Posted in Extempore, Movies

August Rush | Ancient Wisdom in a Modern Musical

As an epitome of modern day storytelling, August Rush returns a very important ingredient to the recipe of life – an ingredient long lost since the dawn of enlightenment – Mystery. And the medium it chooses to return this old family member is – Music.

For as is rightly said, Music comes only second to expressing the inexpressible, after silence. The inexpressible, the Mystery, which lingers in all our hearts and binds 7 billion of us, together, as humans, as living beings!

Depite the modern medium of Music, the inherent message of this love story remains as old as the legends it is inspired by. It seems to be almost certainly based on the ancient tale of the Princess and the Frog, where Love conquers everything – Prestige, Royalty, Penury, Beauty – everything.

Let me explain a bit here.

Like in the fairy tale, there are four characters in this love story too. There is a King, his daughter the Princess, a Prince cursed into a Frog and the Witch who curses the Prince.

In order to truly grasp the parallels between the stories separated largely in time and space, we need to understand the symbolism behind each of the characters involved.

The King of the fairy tale is essentially symbolic of the Masculine forces of Nature that organises, structures and identifies with his creations to be his own. He is the King of his creation. In the story, Lyla’s father, the King, is proud of his creation, that is Lyla herself. He is proud of her musical talents and wishes to see her prosper and gather fame as an artist. So much so that when she expresses a desire to love a poor man of a lowly rank, he tries to withold her from returning to him. In the fairy tale, it is the Pride of Beauty in the Princess that separates her from the Prince. Here it is the Pride of Lyla’s father in his Prestige that forces him to turn blind to their shared love for Music.

The Witch of the Grimms’ tale is symbolic of the wild and chaotic powers of Mother Nature, the Feminine, that time and again proves the King wrong. She reminds him that it is she who has the power to take away everything that he builds out of her world in the blink of an eye. All of the King’s kingdoms and structures can be reduced to dust in a single day or even a single moment if she wishes to. And as and when his Pride rises, she will crumble his Pride down to dust. Now in Lyla’s story, the Witch is played by a very interesting character of Robin Williams. He is the nomad and a musician of the wild nights. He lives in a dark shed at night with his little army of kids working for him. He wanders by the night playing out his Mysterious Music. He too abhors the Pride of institutions that pretend to teach music and believes that true Music lies in the wilderness out there. (Just as the Witch abhors the Pride of Kings who refuse to accept the true power out there.)

Now, the Princess is the feminine side of the King. The tiny drop of white in the black half of the Yin-Yang. She is the Wild Nature decorated in Gold and Silver. She is born into the structured and orderly world of her Royal father but in her heart she still feels the call to wilderness. But she is forced to keep it sublime. Out of this tension within her arises one of the most beautiful human virtues – Grace. Music becomes her medium to Gracefully release this tension in the world.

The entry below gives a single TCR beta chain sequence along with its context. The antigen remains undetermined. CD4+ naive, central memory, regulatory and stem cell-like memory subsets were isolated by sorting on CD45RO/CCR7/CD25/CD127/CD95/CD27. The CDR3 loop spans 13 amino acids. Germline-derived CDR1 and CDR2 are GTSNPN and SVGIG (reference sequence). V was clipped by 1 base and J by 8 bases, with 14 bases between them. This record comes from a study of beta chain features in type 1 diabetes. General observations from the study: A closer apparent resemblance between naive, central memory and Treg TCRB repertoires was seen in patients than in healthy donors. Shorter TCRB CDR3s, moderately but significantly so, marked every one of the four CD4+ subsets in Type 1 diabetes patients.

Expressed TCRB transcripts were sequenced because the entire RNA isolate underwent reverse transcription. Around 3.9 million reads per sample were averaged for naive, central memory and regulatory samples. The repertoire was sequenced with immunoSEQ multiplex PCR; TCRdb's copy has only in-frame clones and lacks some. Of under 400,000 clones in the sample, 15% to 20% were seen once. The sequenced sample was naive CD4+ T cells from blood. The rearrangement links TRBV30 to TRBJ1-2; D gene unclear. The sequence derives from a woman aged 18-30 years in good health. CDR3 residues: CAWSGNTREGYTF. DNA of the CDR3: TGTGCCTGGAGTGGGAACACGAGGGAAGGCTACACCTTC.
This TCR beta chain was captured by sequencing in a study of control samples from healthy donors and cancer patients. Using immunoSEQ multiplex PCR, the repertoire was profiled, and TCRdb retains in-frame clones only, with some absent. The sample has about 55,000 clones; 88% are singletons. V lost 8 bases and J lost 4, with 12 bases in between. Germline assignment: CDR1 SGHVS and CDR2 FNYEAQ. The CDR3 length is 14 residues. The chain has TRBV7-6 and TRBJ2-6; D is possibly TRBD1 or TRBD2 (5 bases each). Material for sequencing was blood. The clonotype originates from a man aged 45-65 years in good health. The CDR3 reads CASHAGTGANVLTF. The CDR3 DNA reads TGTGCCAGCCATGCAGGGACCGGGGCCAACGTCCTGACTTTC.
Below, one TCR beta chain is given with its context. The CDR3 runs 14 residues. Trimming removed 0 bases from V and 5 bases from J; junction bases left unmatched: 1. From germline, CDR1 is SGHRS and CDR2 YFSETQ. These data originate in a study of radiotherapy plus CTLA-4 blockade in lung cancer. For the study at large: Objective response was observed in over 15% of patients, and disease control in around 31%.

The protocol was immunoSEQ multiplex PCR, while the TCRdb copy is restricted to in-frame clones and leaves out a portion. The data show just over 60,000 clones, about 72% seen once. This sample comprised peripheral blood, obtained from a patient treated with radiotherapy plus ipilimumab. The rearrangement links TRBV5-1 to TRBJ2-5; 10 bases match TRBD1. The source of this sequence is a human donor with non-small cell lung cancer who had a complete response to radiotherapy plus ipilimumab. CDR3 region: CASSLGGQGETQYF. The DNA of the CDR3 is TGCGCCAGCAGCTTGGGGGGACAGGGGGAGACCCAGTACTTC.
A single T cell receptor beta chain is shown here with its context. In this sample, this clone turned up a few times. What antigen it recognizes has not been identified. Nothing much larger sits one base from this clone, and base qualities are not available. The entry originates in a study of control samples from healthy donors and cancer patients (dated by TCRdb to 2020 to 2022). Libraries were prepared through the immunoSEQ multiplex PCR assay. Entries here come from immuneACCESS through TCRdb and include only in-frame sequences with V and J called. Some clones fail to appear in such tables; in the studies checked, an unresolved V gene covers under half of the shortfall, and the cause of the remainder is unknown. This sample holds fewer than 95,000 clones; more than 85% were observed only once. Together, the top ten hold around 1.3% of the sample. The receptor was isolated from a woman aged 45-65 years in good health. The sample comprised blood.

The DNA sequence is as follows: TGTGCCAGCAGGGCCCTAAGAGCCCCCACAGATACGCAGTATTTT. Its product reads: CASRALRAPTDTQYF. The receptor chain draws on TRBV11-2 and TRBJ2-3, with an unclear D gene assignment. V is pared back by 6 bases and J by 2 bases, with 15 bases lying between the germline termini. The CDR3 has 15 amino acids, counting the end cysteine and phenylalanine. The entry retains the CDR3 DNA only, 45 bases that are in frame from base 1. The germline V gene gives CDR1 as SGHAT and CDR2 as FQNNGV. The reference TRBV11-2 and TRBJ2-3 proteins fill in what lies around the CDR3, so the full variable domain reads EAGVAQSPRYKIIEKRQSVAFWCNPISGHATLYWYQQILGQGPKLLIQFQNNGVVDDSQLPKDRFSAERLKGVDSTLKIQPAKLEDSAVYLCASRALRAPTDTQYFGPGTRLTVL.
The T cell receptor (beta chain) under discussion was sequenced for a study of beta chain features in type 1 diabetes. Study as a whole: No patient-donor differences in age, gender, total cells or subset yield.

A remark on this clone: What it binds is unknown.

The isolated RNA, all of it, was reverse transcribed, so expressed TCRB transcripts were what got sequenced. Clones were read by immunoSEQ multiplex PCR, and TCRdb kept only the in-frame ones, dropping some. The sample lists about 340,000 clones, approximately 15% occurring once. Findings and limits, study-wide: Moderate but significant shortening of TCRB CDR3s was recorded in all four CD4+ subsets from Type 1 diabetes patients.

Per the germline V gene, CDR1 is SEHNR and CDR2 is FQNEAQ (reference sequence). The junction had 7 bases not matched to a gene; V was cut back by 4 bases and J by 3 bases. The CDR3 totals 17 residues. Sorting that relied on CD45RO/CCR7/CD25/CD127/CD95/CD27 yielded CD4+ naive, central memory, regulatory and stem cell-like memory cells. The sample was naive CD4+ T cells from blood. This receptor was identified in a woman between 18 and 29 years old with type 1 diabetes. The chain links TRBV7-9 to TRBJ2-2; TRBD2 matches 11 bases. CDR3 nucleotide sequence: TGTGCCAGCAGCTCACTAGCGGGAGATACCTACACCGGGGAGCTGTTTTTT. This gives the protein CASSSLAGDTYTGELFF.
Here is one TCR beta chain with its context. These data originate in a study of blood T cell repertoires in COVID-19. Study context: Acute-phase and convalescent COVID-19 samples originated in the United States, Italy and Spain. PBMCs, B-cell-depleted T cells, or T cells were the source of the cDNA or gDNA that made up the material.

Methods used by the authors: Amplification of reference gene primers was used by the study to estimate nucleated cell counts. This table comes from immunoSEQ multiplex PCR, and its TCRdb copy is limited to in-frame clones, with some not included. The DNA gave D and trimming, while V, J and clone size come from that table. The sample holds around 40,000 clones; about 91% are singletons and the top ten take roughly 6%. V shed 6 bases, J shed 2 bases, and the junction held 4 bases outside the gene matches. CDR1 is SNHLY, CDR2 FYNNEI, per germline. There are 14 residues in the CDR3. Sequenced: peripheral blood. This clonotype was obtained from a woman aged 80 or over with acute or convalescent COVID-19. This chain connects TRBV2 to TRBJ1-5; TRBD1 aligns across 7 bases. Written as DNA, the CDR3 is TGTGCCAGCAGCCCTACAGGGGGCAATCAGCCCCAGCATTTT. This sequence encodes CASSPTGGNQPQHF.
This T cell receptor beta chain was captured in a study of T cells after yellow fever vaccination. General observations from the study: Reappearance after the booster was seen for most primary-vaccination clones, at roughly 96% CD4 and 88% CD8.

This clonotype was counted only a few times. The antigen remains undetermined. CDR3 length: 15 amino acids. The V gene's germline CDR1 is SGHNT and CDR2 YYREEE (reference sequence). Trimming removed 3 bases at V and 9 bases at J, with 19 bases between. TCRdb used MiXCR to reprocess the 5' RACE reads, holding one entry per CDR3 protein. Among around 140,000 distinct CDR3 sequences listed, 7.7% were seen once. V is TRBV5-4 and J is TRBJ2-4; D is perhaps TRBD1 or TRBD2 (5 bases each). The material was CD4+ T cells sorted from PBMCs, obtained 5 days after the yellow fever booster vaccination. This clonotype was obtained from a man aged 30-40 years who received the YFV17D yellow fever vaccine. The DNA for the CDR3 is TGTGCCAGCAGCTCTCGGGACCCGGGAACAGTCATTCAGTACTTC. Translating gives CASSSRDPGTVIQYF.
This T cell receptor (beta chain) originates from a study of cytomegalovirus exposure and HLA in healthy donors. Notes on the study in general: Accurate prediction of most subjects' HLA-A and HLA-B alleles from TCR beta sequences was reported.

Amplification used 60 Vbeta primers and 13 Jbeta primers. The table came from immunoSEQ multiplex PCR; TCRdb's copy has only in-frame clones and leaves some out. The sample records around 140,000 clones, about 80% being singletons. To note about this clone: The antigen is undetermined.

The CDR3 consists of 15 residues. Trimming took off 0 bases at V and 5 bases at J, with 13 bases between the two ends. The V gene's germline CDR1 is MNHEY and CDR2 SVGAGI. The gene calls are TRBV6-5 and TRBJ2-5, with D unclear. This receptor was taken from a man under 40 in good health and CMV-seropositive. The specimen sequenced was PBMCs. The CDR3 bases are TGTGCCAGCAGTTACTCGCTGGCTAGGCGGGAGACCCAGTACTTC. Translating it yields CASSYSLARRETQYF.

In the fairy tale, the Prince is cursed into becoming a Frog till a Princess takes his hand in marriage. In this story our Prince is turned into a Frog by Poverty instead. He is a poor man, much poorer than what Lyla’s father would approve of. (Robin Williams’ character shares this trait of Penury with the Frog Prince.) He is a rebel hearted rock musician which is the diagonal opposite of Lyla’s classical Cello talents. He is the masculine version of the wild feminine. The drop of black in the white half of the Yin-Yang.

And then there is common aspect of Time between the two stories. By which I mean, with Time, the representations of Yin-Yang tend to decay and the new pairs begin to gain virtue. In the Grimms’ legend, both the Princess’ Pride in her Royalty as well as the arrogance of the Witch who cursed the Proud Prince, are eventually mellowed down. The Princess kisses the Frog, thus accepting him as her Beloved despite his foul looks. The curse of the Witch is broken and the Frog turns into a Prince once again.

Similarly, in this story, the Pride of Lyla’s father is shattered to pieces when his daughter breaks the bounds of morality and bears the child of a man of such lowly ranks. And the Pride of the wild, rebellious character of Robin Williams’ is shattered when that very same child goes on to shock the institutions Williams opposed, as a child prodigy – an anomaly in their system, a rebel who speaks the same language but words very different kind of music. A Mysterious Music. A Music of another world.

Thus, the two opposing forces of Lyla’s father and Robin Williams, the egoistic masculine and arrogant feminine; give way to the love-child of Lyla and her unnamed Frog Prince of Rock, the empathetic forms of masculine and feminine. The family is reunited and it is the Music that unites them. The mysterious Music that spreads Love and somehow harmonizes even the eternally opposed forces in Nature.

And that, I believe, is the gift of this wonderful musical to the modern world and its storytellers. Re-igniting an old fire of wisdom that says Love alone triumphs the differences, the diagonal opposites, the Yin and the Yang and also every other kind of differences that we face in the world today.


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